“Once I go to court,” he said, “I’m sure the documents will come out on who was protecting him.”
In a statement, the diocese “denies any cover-up as to Mr. Dunn.”
After the Catholic Church scandal erupted in Boston in 2002, California became the first state to temporarily lift the statute of limitations, giving adult victims of childhood sexual abuse 12 months to file lawsuits, no matter how long ago the abuse took place.
The church is still paying off loans from the legal settlements that followed.
During the one-year window, hundreds of people filed lawsuits against the Archdiocese of Los Angeles, which eventually settled with more than 500 plaintiffs for $660 million.
Faced with more than 140 lawsuits, the Diocese of San Diego filed for bankruptcy in 2007. The plaintiffs eventually received $198 million, less lawyers’ fees and expenses.
In both cases, the diocese covered about half the cost. Insurance and other defendants, including religious orders, paid the rest. Documents showing how church officials covered up abuse in some instances were made public during the proceedings.
Catholic officials around the U.S. have long lobbied against lifting the statute of limitations, arguing that cases from decades ago can’t be fairly adjudicated.
Yet more states are following California’s lead. New York, New Jersey, Arizona, Montana, Vermont and Washington, D.C., passed similar laws this year.
In August, when New York’s one-year window opens to file sex-abuse suits in older cases, hundreds of alleged victims will be unable to sue because they have already accepted settlements from one of five compensation programs in the state.
The Archdiocese of New York in 2016 became the first in the U.S. to open a victim compensation fund. The church hired Kenneth Feinberg and Camille Biros, who ran the September 11 Victim Compensation Fund, to administer the program. Though they are hired and paid by the archdiocese, Ms. Biros said, they operate independently.
Alleged victims tell their stories to the mediators—some in person at offices, and others by phone, over video calls or through their lawyers. No church officials are present. If there is corroboration, such as a police report or another accusation against the priest, the mediators make an offer, Ms. Biros said. Settlement amounts depend on such factors as the victim’s age and the type of abuse, she said, and range from about $500,000 to “considerably lower.”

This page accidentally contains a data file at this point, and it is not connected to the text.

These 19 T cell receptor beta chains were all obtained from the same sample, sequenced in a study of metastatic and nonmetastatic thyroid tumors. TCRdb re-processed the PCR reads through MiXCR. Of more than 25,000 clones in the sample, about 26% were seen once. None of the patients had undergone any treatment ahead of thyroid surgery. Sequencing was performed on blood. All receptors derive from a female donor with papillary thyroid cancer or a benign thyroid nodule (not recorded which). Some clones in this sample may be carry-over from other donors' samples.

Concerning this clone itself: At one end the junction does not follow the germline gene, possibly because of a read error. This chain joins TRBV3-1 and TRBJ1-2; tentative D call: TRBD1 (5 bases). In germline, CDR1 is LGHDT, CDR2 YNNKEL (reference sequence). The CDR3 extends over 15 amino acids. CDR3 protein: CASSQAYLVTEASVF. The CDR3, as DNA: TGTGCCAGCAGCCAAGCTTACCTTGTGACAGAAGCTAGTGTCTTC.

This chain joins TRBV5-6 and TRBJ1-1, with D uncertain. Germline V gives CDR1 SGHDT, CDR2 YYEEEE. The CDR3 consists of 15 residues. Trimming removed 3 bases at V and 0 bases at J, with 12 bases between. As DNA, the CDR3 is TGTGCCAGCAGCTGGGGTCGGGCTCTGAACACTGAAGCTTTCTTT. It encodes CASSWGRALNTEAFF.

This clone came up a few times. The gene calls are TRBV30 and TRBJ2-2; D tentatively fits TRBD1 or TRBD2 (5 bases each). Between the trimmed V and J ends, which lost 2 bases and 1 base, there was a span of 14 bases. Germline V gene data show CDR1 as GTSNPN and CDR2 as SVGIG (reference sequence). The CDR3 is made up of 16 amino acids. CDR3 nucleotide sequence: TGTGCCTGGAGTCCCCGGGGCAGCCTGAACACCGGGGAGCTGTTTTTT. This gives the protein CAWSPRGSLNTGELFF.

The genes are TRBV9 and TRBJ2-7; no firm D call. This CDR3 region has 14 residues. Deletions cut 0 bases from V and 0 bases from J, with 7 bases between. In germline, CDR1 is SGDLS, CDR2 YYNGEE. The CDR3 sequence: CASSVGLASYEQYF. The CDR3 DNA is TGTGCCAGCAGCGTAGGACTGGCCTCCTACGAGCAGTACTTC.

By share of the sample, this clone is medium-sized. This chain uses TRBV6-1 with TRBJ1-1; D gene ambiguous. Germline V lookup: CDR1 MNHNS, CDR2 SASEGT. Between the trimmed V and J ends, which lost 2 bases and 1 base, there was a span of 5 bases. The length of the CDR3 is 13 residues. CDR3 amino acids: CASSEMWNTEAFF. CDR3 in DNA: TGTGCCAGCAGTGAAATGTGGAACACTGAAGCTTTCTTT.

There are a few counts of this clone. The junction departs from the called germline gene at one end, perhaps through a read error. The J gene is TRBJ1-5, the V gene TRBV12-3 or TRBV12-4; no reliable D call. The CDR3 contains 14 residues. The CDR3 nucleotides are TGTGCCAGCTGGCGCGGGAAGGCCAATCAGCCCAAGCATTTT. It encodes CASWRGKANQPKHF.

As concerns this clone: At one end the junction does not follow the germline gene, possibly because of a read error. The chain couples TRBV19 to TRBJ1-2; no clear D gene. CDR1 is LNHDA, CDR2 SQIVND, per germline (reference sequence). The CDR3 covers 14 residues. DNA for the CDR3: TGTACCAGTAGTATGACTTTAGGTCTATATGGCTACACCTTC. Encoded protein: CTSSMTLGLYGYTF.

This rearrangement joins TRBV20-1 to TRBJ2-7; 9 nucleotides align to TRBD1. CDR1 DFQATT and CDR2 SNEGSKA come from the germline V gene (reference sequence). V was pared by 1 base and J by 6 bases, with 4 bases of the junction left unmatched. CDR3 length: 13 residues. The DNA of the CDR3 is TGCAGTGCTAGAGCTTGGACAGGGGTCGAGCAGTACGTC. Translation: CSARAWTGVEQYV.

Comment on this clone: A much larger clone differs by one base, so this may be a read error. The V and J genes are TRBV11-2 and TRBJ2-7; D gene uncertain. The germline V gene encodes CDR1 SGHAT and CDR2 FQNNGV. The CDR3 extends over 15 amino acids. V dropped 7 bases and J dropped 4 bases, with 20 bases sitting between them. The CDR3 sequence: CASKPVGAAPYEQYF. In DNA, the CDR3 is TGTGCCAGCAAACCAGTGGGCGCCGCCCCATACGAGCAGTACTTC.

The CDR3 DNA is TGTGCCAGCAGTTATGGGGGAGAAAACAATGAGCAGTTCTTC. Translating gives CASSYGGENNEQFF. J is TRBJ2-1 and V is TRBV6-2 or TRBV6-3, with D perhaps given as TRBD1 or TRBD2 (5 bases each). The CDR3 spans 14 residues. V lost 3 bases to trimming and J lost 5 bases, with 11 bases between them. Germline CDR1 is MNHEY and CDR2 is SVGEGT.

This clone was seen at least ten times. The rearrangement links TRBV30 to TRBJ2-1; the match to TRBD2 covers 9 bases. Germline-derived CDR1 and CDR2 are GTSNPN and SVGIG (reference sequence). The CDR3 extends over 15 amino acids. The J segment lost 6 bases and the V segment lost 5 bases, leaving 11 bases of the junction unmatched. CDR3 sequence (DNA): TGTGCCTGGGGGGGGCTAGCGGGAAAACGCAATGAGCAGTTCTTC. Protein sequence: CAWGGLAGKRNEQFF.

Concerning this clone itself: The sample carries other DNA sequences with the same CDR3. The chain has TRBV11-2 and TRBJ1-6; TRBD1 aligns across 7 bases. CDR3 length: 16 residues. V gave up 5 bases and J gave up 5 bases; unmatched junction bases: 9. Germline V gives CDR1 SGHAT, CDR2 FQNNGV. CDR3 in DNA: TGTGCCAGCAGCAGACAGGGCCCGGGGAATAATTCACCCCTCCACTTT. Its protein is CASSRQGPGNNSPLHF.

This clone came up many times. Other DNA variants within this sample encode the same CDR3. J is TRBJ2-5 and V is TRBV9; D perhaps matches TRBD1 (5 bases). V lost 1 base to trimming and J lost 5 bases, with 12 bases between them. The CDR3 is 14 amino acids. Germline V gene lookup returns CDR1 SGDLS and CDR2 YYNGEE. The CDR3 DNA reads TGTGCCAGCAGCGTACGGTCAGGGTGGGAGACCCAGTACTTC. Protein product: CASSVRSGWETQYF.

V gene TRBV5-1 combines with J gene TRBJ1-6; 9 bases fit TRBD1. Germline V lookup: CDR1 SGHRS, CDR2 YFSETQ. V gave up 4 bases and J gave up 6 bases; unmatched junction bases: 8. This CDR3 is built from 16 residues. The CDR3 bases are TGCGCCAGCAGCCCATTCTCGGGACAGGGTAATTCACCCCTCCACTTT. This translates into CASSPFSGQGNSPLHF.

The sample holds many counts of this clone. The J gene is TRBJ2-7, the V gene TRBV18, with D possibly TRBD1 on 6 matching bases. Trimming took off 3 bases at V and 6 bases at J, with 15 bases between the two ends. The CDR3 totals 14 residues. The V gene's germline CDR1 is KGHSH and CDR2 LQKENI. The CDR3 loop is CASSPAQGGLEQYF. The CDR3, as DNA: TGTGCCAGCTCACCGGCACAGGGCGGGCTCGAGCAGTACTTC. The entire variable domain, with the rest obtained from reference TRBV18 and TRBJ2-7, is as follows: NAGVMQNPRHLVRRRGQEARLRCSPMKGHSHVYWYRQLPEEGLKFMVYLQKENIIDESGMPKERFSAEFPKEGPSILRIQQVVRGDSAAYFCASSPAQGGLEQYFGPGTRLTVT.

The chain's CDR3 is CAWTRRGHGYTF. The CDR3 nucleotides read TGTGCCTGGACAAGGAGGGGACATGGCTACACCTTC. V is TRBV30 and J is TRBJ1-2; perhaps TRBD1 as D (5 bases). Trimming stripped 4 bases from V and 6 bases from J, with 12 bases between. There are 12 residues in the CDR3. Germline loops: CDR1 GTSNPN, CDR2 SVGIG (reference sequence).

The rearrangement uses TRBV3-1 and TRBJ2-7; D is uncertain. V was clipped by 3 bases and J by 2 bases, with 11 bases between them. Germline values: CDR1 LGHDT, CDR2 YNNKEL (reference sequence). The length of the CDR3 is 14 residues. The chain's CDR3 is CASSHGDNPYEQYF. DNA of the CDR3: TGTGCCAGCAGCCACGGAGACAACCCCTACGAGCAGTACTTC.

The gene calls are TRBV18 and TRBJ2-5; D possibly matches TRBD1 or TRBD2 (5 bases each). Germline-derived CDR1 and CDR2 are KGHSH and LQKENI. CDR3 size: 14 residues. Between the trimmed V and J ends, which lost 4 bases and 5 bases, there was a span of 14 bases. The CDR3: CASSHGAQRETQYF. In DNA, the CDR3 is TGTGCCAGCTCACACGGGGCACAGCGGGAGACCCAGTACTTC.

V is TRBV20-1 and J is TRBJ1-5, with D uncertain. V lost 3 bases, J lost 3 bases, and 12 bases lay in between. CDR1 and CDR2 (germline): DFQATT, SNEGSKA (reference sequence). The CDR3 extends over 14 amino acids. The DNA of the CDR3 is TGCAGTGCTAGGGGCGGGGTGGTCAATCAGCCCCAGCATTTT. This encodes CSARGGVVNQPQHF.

More than 400 people have submitted claims to the archdiocese, according to Ms. Biros. As of July, in cases already decided, 84% of the victims were offered compensation money. Just over $65 million has been paid to 324 victims, an average of about $200,000 each.
“Our attention and sensitivity as a state and wider community must be to the victim-survivors, not to institutions,” Cardinal Timothy Dolan, the archbishop of New York, said of the compensation programs.
All the dioceses in New Jersey are following the model established in New York, as are seven of the eight in Pennsylvania. Every diocese is Colorado is starting a program. So are six in California, including Los Angeles, the largest archdiocese in the U.S. In each state except Colorado, the legislature is considering or already passed legislation lifting the statute of limitations.
Mitchell Garabedian, a lawyer who has represented hundreds of clients in legal proceedings against the Catholic institutions around the U.S., said participants in the compensation programs are often left with “a feeling of emptiness, a feeling something is missing.” Though they appreciate that past abuse is recognized by the church, he said, many are disappointed to never find out if anyone in the church knew about it and could have stopped it.
One of his clients, Thomas McGarvey, accepted a $500,000 settlement from the Diocese of Rockville Centre, N.Y. He said it was better than going to trial and being cross-examined about the abuse he endured as a teenager.
“At the trial, then you would have had their attorneys grilling me, kind of putting the blame on me,” Mr. McGarvey, 53, said. “It was a hard decision. I would have liked to have sued to express my disgust against the diocese.”